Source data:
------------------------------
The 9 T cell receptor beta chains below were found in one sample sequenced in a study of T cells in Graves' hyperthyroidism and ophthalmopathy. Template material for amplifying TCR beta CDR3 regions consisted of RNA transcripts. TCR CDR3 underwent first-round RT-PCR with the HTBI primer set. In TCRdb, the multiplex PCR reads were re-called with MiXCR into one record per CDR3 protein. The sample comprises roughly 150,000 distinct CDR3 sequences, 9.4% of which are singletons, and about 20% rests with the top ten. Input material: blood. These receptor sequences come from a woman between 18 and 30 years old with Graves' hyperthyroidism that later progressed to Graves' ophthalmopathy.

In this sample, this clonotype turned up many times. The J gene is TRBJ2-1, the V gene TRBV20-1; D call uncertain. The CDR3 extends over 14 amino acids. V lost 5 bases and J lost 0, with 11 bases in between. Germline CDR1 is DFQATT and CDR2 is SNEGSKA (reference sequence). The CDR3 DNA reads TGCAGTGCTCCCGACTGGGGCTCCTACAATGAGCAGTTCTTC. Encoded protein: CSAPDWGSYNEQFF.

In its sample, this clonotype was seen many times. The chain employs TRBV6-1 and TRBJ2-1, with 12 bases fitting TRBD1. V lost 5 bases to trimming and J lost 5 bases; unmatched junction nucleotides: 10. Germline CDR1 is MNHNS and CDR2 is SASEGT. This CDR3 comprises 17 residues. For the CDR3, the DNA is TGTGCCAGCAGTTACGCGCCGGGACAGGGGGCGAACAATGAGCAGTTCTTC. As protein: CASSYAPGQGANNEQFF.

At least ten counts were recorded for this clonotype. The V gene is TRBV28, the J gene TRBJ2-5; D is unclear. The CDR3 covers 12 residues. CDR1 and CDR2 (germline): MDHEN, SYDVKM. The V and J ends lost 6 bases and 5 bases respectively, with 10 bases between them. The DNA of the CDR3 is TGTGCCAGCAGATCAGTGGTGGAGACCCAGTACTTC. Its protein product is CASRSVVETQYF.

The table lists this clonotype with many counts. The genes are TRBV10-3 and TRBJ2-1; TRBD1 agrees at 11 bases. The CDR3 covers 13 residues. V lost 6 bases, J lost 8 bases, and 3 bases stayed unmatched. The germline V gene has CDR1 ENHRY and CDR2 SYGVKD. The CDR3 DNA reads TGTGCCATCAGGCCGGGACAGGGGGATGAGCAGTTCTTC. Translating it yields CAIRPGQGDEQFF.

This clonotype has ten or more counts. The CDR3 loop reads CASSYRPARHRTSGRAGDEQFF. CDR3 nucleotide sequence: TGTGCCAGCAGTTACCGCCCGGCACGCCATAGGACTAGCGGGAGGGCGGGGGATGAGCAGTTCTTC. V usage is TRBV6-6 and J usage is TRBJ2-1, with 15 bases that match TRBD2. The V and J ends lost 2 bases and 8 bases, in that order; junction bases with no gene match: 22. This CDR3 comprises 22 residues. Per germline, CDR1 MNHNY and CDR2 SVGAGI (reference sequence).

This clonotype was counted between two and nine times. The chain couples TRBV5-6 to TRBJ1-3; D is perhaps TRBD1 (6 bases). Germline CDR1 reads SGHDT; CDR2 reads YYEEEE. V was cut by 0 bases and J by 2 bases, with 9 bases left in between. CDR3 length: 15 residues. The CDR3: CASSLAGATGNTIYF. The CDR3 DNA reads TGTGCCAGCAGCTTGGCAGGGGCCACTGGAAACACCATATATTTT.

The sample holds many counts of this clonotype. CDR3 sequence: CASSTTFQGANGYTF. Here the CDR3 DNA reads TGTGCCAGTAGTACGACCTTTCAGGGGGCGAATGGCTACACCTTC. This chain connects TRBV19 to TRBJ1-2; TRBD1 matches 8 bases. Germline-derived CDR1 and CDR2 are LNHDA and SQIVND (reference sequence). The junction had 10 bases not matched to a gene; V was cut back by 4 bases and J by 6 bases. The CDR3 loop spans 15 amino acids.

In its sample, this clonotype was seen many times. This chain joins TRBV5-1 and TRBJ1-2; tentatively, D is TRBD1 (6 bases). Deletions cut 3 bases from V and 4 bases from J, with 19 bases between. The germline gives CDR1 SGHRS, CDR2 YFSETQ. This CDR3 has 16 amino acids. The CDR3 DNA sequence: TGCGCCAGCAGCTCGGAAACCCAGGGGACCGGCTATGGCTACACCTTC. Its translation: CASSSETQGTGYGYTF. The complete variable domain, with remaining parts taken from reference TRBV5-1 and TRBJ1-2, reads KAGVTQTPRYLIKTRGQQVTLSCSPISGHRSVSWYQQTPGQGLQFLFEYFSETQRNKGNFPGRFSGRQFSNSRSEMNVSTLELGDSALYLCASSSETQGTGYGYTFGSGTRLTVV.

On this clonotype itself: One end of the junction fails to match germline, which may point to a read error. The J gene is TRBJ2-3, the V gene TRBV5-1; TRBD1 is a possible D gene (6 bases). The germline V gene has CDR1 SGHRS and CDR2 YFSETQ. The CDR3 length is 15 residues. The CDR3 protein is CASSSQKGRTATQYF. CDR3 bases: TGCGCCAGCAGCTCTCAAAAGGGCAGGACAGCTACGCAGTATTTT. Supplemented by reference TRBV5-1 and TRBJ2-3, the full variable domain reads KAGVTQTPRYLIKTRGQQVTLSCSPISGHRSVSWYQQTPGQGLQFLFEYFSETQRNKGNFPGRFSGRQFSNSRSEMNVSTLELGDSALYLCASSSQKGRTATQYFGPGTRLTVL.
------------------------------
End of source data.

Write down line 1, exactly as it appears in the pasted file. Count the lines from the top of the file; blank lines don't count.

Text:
The 9 T cell receptor beta chains below were found in one sample sequenced in a study of T cells in Graves' hyperthyroidism and ophthalmopathy. Template material for amplifying TCR beta CDR3 regions consisted of RNA transcripts. TCR CDR3 underwent first-round RT-PCR with the HTBI primer set. In TCRdb, the multiplex PCR reads were re-called with MiXCR into one record per CDR3 protein. The sample comprises roughly 150,000 distinct CDR3 sequences, 9.4% of which are singletons, and about 20% rests with the top ten. Input material: blood. These receptor sequences come from a woman between 18 and 30 years old with Graves' hyperthyroidism that later progressed to Graves' ophthalmopathy.